Anderson does not address the particular case of Canada, a country that does not fit his paradigm of creole nationalism, having two European languages as the basis for confederation. In differentiating between first- and second-generation nationalisms in Europe and the Americas, Anderson claims that in the latter, important genealogical continuities were maintained by language, but did not involve an awakening from a period of national sleep as in the nationalist movements of Europe between 1815 and 1850; instead, the emerging second-generation nationalisms in the Americas developed a fraternalizing myth between the colonizers and their displaced and dispossessed original inhabitants, or their slaves (187-206). In Canada, however, this model of creole nationalism does not apply because of two founding cultures, nations, and languages, and the lack of a fraternalizing relationship between the "two solitudes" According to one influential view of the "Canadian character," this imagined community was based upon complex relations with British imperialism: "Canadians were British in their historical associations, political ideals, their preference for law and order, and their capacity for self government. They were, French and English alike, a tough and masterful people, inured to the stern climate of a northern nation whose population would in time exceed that of Britain" (Berger 152). This view is qualified by Suzanne Zeller who elaborates a different basis for Canadian unity, one not grounded on a dominant common language and descent. She discusses the invention of Canadian nationalism, "the idea of a transcontinental nation,' by showing how the inventorial natural sciences of the Enlightenment were used by pre-Confederation scientists, business men, and politicians to relate the land to the ideology of nation building. The new territory had to be identified and catalogued for the new land to be appropriated, railways built, and commercial capital to function between the newly-connected parts. The inventory of Canadian nature, therefore, provided an epistemological basis for the pragmatic scheme of Confederation. According to Zeller, this union was not achieved on the basis of a single ethnicity, language, literature, or religion (those mainstays of European nation-building), nor on universalist appeals to the American or French revolutions, but as a series of compromises, agreements, and appropriations of knowledge and land--intellectual and geopolitical property-to enable the business of nation to be constructed. In this way, the reference book as a basis for European nationalism, as a container of the language and knowledge of the nation, is displaced in the formation of Canada literally onto the book of nature, resembling a seventeenth-century commonplace, the two-book theory of the bible and nature in accord. (6)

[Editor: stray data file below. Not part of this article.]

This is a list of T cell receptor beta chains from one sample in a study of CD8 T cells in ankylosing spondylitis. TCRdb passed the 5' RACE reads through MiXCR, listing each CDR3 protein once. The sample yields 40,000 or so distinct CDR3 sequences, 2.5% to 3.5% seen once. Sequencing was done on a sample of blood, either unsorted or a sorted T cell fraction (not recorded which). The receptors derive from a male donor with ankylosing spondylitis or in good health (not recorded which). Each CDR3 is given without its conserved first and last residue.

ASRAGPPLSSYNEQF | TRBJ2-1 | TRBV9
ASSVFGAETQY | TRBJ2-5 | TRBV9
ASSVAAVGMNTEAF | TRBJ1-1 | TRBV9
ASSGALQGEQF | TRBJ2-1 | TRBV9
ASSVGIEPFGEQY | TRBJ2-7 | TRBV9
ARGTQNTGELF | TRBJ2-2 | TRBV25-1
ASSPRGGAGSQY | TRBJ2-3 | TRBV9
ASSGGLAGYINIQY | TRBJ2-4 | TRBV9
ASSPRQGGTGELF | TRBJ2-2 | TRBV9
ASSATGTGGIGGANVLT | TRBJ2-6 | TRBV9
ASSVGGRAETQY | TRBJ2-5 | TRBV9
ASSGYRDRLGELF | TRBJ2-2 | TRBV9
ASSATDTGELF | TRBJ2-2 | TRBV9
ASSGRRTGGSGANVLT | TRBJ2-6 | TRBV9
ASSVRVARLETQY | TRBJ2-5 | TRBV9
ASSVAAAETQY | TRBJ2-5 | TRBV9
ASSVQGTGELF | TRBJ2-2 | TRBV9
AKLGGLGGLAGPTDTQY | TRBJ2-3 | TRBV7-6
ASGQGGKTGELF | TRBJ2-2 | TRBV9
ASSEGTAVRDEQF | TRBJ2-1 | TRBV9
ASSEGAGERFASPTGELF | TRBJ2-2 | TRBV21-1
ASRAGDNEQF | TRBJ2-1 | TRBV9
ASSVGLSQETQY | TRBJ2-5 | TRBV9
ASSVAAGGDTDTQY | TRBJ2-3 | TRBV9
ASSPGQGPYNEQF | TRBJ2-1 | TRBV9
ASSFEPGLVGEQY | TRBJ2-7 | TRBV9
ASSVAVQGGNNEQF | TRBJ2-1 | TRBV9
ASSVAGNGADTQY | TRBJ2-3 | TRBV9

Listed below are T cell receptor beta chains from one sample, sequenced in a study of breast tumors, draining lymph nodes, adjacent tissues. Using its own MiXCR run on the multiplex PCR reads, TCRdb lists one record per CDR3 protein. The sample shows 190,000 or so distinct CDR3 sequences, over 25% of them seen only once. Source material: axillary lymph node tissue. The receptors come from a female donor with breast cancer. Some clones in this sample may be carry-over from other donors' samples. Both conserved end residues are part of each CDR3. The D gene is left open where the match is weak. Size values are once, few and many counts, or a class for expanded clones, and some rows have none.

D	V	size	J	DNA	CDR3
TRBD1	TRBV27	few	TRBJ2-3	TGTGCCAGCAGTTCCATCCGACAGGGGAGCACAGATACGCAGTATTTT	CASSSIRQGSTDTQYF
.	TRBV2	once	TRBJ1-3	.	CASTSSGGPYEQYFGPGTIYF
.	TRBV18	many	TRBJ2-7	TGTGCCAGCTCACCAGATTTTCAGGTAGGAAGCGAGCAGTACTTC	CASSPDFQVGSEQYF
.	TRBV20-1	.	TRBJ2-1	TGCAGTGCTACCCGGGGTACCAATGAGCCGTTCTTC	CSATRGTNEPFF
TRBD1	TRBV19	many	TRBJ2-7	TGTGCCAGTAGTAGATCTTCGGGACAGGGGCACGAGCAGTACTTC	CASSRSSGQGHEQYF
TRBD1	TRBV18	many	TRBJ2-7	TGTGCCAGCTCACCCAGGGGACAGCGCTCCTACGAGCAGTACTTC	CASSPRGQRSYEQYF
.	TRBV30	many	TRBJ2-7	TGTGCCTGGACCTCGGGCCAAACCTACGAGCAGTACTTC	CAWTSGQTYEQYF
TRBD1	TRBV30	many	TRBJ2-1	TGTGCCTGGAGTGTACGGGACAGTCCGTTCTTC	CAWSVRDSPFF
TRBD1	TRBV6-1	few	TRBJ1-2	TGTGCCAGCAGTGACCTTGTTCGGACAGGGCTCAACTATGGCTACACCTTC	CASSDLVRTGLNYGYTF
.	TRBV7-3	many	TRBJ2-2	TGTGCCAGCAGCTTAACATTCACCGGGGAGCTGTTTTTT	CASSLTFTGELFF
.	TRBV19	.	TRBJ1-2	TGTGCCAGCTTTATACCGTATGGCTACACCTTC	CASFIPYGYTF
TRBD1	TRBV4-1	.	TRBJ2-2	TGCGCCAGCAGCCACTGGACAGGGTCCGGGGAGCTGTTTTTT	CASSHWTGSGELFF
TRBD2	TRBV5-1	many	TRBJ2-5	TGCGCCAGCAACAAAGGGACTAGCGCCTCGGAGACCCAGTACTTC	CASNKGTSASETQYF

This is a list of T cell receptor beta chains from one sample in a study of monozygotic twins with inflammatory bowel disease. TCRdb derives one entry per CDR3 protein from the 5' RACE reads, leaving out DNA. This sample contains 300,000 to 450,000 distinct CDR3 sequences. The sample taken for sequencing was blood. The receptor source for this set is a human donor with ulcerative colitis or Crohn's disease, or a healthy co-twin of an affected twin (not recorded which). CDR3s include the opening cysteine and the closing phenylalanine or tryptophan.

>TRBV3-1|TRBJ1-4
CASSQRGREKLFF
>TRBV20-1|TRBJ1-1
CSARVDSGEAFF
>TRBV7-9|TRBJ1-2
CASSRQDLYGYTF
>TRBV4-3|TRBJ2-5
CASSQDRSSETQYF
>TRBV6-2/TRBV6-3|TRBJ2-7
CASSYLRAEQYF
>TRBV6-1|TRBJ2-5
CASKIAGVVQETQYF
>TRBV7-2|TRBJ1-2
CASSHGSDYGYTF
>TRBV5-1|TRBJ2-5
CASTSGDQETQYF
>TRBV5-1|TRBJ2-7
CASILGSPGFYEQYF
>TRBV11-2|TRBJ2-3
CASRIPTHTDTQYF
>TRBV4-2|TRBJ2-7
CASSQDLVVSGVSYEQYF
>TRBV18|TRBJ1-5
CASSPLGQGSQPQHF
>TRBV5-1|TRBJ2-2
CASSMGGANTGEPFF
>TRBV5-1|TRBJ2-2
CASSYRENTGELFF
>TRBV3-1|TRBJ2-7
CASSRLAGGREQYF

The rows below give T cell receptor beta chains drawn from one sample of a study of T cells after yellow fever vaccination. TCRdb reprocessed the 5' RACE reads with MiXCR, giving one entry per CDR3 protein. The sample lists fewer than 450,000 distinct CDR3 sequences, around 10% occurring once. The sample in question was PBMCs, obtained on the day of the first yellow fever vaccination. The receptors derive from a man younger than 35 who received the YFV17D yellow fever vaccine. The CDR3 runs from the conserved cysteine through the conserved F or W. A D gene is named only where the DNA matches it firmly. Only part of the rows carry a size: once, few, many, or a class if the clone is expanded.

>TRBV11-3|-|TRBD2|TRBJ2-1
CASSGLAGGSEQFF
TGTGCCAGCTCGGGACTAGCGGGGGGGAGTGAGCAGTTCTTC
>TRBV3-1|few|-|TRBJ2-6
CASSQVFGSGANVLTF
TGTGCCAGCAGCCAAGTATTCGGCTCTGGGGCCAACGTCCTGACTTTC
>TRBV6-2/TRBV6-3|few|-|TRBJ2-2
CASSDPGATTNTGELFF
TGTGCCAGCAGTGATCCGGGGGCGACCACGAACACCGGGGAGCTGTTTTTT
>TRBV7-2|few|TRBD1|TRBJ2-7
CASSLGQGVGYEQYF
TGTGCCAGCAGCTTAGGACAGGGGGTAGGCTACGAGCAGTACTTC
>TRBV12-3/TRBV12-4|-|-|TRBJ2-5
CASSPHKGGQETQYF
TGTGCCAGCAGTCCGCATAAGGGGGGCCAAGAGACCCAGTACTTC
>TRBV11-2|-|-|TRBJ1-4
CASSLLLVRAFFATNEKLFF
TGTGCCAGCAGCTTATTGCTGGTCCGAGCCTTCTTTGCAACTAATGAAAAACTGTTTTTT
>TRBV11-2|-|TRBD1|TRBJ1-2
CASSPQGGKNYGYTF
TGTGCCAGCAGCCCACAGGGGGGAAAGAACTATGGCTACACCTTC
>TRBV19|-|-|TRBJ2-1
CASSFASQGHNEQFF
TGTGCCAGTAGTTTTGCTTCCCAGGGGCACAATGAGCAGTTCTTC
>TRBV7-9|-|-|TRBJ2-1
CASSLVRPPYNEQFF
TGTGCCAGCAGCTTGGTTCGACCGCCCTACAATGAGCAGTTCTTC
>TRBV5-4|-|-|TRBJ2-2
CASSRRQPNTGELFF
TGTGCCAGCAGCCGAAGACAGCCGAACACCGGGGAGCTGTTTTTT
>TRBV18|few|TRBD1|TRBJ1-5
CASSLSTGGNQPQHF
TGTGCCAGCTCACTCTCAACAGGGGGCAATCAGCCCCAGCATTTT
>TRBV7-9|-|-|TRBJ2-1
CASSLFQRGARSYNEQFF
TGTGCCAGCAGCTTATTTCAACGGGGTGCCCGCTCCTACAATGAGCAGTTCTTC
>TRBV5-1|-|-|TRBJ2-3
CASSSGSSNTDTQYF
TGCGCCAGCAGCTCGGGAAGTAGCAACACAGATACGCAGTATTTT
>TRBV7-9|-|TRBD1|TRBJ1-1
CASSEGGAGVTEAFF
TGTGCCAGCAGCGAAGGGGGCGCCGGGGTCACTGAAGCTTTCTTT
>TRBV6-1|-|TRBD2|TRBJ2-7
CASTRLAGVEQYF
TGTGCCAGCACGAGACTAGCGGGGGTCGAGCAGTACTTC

Roland Barthes connects the Enlightenment compulsion to make an inventory with the production of a national reference book, not only to ascertain the objects described in it, but, more importantly, to appropriate them. To Barthes, Diderot's Encyclopedie comprises a "learning of appropriation" that first breaks up the world and its knowledge into fragments, then divides it, classifies it, and, by that means, possesses it (26-27). In a similar discussion about Diderot, Willinsky relates reference books to nationalism and imperialism, identifying encyclopedias, along with museums, gardens, expositions, and travel writing, as symptomatic of the objectification and display of knowledge about empire. Diderot's Encyclopedie grew to a "bound and portable showcase of Western civilization ...

[whose] rhetoric and ambition are underwritten by a literal, rather than a literary, aspiration to take hold of the world.... Diderot's Encycopedie was ... part of a larger tradition of compiling and collating all that is known in the world. Yet it and its English companions [Ephraim Chambers's] Cyclopedia and Britannica, did define a world that readers could assume they possessed as their sets stood in their special bookcases.... As the great exposition of the Enlightenment, the encyclopedia constituted the whole of a civilization in the Western mastery of nature, reason, and the world at large, organized into an alphabetical arrangement of knowledge's discrete divisions" (Learning 72-74). To Willinsky, dictionary projects also evolve from nationalist to imperialist enterprises. Initially based on the codification and display of knowledge about a national language, the Oxford English Dictionary, "once intended to define the national soul of the people, grew into a product for market export in a postcolonial world" (200; see also Willinsky Empire).